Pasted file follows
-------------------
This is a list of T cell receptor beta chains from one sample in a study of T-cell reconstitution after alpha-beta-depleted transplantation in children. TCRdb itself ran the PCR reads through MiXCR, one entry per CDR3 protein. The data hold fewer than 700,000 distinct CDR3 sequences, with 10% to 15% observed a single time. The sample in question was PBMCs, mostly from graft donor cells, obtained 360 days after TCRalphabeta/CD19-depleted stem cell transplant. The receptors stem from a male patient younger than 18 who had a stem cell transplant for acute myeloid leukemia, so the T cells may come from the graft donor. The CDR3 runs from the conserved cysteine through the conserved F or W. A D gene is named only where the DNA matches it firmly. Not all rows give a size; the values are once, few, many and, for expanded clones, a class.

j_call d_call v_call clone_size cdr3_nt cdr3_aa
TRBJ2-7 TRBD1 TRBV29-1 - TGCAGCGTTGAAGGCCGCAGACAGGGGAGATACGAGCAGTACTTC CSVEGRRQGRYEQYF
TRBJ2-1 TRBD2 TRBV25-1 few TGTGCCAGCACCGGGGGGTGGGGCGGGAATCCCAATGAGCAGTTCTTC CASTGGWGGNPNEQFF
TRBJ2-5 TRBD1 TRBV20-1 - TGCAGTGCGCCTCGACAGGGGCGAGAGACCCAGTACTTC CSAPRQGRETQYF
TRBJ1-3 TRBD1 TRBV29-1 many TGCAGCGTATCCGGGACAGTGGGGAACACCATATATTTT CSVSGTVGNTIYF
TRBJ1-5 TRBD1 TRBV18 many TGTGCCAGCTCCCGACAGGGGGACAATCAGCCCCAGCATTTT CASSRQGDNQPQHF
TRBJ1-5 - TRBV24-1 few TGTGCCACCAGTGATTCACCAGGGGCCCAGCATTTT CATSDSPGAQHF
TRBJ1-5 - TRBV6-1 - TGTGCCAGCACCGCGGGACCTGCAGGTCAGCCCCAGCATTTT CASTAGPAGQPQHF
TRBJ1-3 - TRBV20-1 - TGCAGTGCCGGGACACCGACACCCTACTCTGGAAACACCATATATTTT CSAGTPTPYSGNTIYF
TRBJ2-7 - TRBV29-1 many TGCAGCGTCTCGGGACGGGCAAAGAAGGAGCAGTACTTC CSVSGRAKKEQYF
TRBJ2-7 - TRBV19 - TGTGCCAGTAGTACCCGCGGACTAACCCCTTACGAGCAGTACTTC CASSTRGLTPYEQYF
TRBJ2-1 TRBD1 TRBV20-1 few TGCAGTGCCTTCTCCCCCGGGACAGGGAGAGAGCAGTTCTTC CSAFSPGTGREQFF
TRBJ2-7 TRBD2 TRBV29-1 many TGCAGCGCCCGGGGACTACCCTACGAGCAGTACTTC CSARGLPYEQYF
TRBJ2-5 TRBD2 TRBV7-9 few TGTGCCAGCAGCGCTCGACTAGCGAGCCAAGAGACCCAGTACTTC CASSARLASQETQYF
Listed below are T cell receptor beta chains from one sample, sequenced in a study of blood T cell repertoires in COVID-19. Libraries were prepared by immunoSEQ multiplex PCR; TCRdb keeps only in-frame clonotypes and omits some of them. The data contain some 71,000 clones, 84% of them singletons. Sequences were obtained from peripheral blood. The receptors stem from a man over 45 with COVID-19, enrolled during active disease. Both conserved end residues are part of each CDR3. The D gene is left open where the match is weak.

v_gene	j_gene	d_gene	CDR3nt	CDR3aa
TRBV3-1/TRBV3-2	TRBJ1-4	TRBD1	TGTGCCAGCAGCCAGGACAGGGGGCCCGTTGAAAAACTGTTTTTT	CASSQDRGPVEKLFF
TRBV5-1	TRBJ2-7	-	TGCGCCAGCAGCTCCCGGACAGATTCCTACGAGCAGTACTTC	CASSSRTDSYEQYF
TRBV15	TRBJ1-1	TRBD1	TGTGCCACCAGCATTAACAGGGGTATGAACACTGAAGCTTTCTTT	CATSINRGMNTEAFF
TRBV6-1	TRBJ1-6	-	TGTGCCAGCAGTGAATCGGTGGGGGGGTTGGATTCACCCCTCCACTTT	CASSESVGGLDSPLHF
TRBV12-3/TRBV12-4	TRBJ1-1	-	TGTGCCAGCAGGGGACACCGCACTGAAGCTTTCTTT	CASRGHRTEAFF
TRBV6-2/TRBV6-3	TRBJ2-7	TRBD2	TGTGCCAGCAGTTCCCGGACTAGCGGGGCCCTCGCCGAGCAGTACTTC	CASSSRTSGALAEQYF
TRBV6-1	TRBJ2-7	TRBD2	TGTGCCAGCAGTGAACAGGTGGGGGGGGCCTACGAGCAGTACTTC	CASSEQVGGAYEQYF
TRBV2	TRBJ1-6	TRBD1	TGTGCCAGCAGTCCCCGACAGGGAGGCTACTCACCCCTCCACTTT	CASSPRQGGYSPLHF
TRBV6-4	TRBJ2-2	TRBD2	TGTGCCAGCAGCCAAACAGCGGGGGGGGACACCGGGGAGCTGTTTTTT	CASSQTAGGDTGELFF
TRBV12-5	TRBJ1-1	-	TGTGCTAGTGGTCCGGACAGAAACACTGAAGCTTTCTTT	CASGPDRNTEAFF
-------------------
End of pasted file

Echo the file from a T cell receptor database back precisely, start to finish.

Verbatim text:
This is a list of T cell receptor beta chains from one sample in a study of T-cell reconstitution after alpha-beta-depleted transplantation in children. TCRdb itself ran the PCR reads through MiXCR, one entry per CDR3 protein. The data hold fewer than 700,000 distinct CDR3 sequences, with 10% to 15% observed a single time. The sample in question was PBMCs, mostly from graft donor cells, obtained 360 days after TCRalphabeta/CD19-depleted stem cell transplant. The receptors stem from a male patient younger than 18 who had a stem cell transplant for acute myeloid leukemia, so the T cells may come from the graft donor. The CDR3 runs from the conserved cysteine through the conserved F or W. A D gene is named only where the DNA matches it firmly. Not all rows give a size; the values are once, few, many and, for expanded clones, a class.

j_call d_call v_call clone_size cdr3_nt cdr3_aa
TRBJ2-7 TRBD1 TRBV29-1 - TGCAGCGTTGAAGGCCGCAGACAGGGGAGATACGAGCAGTACTTC CSVEGRRQGRYEQYF
TRBJ2-1 TRBD2 TRBV25-1 few TGTGCCAGCACCGGGGGGTGGGGCGGGAATCCCAATGAGCAGTTCTTC CASTGGWGGNPNEQFF
TRBJ2-5 TRBD1 TRBV20-1 - TGCAGTGCGCCTCGACAGGGGCGAGAGACCCAGTACTTC CSAPRQGRETQYF
TRBJ1-3 TRBD1 TRBV29-1 many TGCAGCGTATCCGGGACAGTGGGGAACACCATATATTTT CSVSGTVGNTIYF
TRBJ1-5 TRBD1 TRBV18 many TGTGCCAGCTCCCGACAGGGGGACAATCAGCCCCAGCATTTT CASSRQGDNQPQHF
TRBJ1-5 - TRBV24-1 few TGTGCCACCAGTGATTCACCAGGGGCCCAGCATTTT CATSDSPGAQHF
TRBJ1-5 - TRBV6-1 - TGTGCCAGCACCGCGGGACCTGCAGGTCAGCCCCAGCATTTT CASTAGPAGQPQHF
TRBJ1-3 - TRBV20-1 - TGCAGTGCCGGGACACCGACACCCTACTCTGGAAACACCATATATTTT CSAGTPTPYSGNTIYF
TRBJ2-7 - TRBV29-1 many TGCAGCGTCTCGGGACGGGCAAAGAAGGAGCAGTACTTC CSVSGRAKKEQYF
TRBJ2-7 - TRBV19 - TGTGCCAGTAGTACCCGCGGACTAACCCCTTACGAGCAGTACTTC CASSTRGLTPYEQYF
TRBJ2-1 TRBD1 TRBV20-1 few TGCAGTGCCTTCTCCCCCGGGACAGGGAGAGAGCAGTTCTTC CSAFSPGTGREQFF
TRBJ2-7 TRBD2 TRBV29-1 many TGCAGCGCCCGGGGACTACCCTACGAGCAGTACTTC CSARGLPYEQYF
TRBJ2-5 TRBD2 TRBV7-9 few TGTGCCAGCAGCGCTCGACTAGCGAGCCAAGAGACCCAGTACTTC CASSARLASQETQYF
Listed below are T cell receptor beta chains from one sample, sequenced in a study of blood T cell repertoires in COVID-19. Libraries were prepared by immunoSEQ multiplex PCR; TCRdb keeps only in-frame clonotypes and omits some of them. The data contain some 71,000 clones, 84% of them singletons. Sequences were obtained from peripheral blood. The receptors stem from a man over 45 with COVID-19, enrolled during active disease. Both conserved end residues are part of each CDR3. The D gene is left open where the match is weak.

v_gene	j_gene	d_gene	CDR3nt	CDR3aa
TRBV3-1/TRBV3-2	TRBJ1-4	TRBD1	TGTGCCAGCAGCCAGGACAGGGGGCCCGTTGAAAAACTGTTTTTT	CASSQDRGPVEKLFF
TRBV5-1	TRBJ2-7	-	TGCGCCAGCAGCTCCCGGACAGATTCCTACGAGCAGTACTTC	CASSSRTDSYEQYF
TRBV15	TRBJ1-1	TRBD1	TGTGCCACCAGCATTAACAGGGGTATGAACACTGAAGCTTTCTTT	CATSINRGMNTEAFF
TRBV6-1	TRBJ1-6	-	TGTGCCAGCAGTGAATCGGTGGGGGGGTTGGATTCACCCCTCCACTTT	CASSESVGGLDSPLHF
TRBV12-3/TRBV12-4	TRBJ1-1	-	TGTGCCAGCAGGGGACACCGCACTGAAGCTTTCTTT	CASRGHRTEAFF
TRBV6-2/TRBV6-3	TRBJ2-7	TRBD2	TGTGCCAGCAGTTCCCGGACTAGCGGGGCCCTCGCCGAGCAGTACTTC	CASSSRTSGALAEQYF
TRBV6-1	TRBJ2-7	TRBD2	TGTGCCAGCAGTGAACAGGTGGGGGGGGCCTACGAGCAGTACTTC	CASSEQVGGAYEQYF
TRBV2	TRBJ1-6	TRBD1	TGTGCCAGCAGTCCCCGACAGGGAGGCTACTCACCCCTCCACTTT	CASSPRQGGYSPLHF
TRBV6-4	TRBJ2-2	TRBD2	TGTGCCAGCAGCCAAACAGCGGGGGGGGACACCGGGGAGCTGTTTTTT	CASSQTAGGDTGELFF
TRBV12-5	TRBJ1-1	-	TGTGCTAGTGGTCCGGACAGAAACACTGAAGCTTTCTTT	CASGPDRNTEAFF